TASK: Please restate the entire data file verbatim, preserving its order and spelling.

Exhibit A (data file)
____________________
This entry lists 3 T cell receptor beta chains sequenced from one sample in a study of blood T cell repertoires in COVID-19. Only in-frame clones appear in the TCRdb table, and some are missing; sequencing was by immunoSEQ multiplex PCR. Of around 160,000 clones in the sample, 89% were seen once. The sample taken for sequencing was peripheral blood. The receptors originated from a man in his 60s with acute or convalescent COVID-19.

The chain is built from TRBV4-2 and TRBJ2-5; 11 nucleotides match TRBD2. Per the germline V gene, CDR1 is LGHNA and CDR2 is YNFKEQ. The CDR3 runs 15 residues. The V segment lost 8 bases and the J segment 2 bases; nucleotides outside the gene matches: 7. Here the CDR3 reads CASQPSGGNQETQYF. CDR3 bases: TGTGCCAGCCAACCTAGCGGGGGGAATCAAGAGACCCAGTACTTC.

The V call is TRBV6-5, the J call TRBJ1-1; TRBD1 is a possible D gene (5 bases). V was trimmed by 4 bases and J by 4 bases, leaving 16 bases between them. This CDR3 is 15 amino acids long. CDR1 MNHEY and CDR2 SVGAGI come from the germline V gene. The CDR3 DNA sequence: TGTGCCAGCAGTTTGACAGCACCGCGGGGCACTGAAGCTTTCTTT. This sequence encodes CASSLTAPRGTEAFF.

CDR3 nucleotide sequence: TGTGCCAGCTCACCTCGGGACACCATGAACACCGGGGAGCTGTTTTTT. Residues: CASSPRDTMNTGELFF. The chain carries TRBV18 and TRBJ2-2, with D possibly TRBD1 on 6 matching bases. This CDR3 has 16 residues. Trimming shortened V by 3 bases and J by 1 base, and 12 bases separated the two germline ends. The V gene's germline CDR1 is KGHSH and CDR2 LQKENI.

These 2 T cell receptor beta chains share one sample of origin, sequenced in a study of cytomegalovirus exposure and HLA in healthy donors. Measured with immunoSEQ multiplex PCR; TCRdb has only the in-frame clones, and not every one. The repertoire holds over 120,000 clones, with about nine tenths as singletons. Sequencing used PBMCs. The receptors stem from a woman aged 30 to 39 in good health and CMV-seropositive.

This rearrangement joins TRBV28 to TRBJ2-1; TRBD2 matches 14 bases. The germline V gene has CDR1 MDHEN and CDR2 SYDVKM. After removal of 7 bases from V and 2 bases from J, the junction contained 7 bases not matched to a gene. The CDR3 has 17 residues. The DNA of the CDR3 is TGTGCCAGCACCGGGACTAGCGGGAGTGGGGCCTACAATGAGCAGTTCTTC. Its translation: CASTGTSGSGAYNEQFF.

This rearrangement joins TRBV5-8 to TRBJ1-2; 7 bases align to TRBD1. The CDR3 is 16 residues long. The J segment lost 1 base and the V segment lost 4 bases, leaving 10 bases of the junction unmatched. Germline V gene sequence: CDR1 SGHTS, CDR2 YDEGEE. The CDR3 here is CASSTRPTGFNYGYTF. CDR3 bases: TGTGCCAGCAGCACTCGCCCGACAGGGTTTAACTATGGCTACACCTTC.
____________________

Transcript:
This entry lists 3 T cell receptor beta chains sequenced from one sample in a study of blood T cell repertoires in COVID-19. Only in-frame clones appear in the TCRdb table, and some are missing; sequencing was by immunoSEQ multiplex PCR. Of around 160,000 clones in the sample, 89% were seen once. The sample taken for sequencing was peripheral blood. The receptors originated from a man in his 60s with acute or convalescent COVID-19.

The chain is built from TRBV4-2 and TRBJ2-5; 11 nucleotides match TRBD2. Per the germline V gene, CDR1 is LGHNA and CDR2 is YNFKEQ. The CDR3 runs 15 residues. The V segment lost 8 bases and the J segment 2 bases; nucleotides outside the gene matches: 7. Here the CDR3 reads CASQPSGGNQETQYF. CDR3 bases: TGTGCCAGCCAACCTAGCGGGGGGAATCAAGAGACCCAGTACTTC.

The V call is TRBV6-5, the J call TRBJ1-1; TRBD1 is a possible D gene (5 bases). V was trimmed by 4 bases and J by 4 bases, leaving 16 bases between them. This CDR3 is 15 amino acids long. CDR1 MNHEY and CDR2 SVGAGI come from the germline V gene. The CDR3 DNA sequence: TGTGCCAGCAGTTTGACAGCACCGCGGGGCACTGAAGCTTTCTTT. This sequence encodes CASSLTAPRGTEAFF.

CDR3 nucleotide sequence: TGTGCCAGCTCACCTCGGGACACCATGAACACCGGGGAGCTGTTTTTT. Residues: CASSPRDTMNTGELFF. The chain carries TRBV18 and TRBJ2-2, with D possibly TRBD1 on 6 matching bases. This CDR3 has 16 residues. Trimming shortened V by 3 bases and J by 1 base, and 12 bases separated the two germline ends. The V gene's germline CDR1 is KGHSH and CDR2 LQKENI.

These 2 T cell receptor beta chains share one sample of origin, sequenced in a study of cytomegalovirus exposure and HLA in healthy donors. Measured with immunoSEQ multiplex PCR; TCRdb has only the in-frame clones, and not every one. The repertoire holds over 120,000 clones, with about nine tenths as singletons. Sequencing used PBMCs. The receptors stem from a woman aged 30 to 39 in good health and CMV-seropositive.

This rearrangement joins TRBV28 to TRBJ2-1; TRBD2 matches 14 bases. The germline V gene has CDR1 MDHEN and CDR2 SYDVKM. After removal of 7 bases from V and 2 bases from J, the junction contained 7 bases not matched to a gene. The CDR3 has 17 residues. The DNA of the CDR3 is TGTGCCAGCACCGGGACTAGCGGGAGTGGGGCCTACAATGAGCAGTTCTTC. Its translation: CASTGTSGSGAYNEQFF.

This rearrangement joins TRBV5-8 to TRBJ1-2; 7 bases align to TRBD1. The CDR3 is 16 residues long. The J segment lost 1 base and the V segment lost 4 bases, leaving 10 bases of the junction unmatched. Germline V gene sequence: CDR1 SGHTS, CDR2 YDEGEE. The CDR3 here is CASSTRPTGFNYGYTF. CDR3 bases: TGTGCCAGCAGCACTCGCCCGACAGGGTTTAACTATGGCTACACCTTC.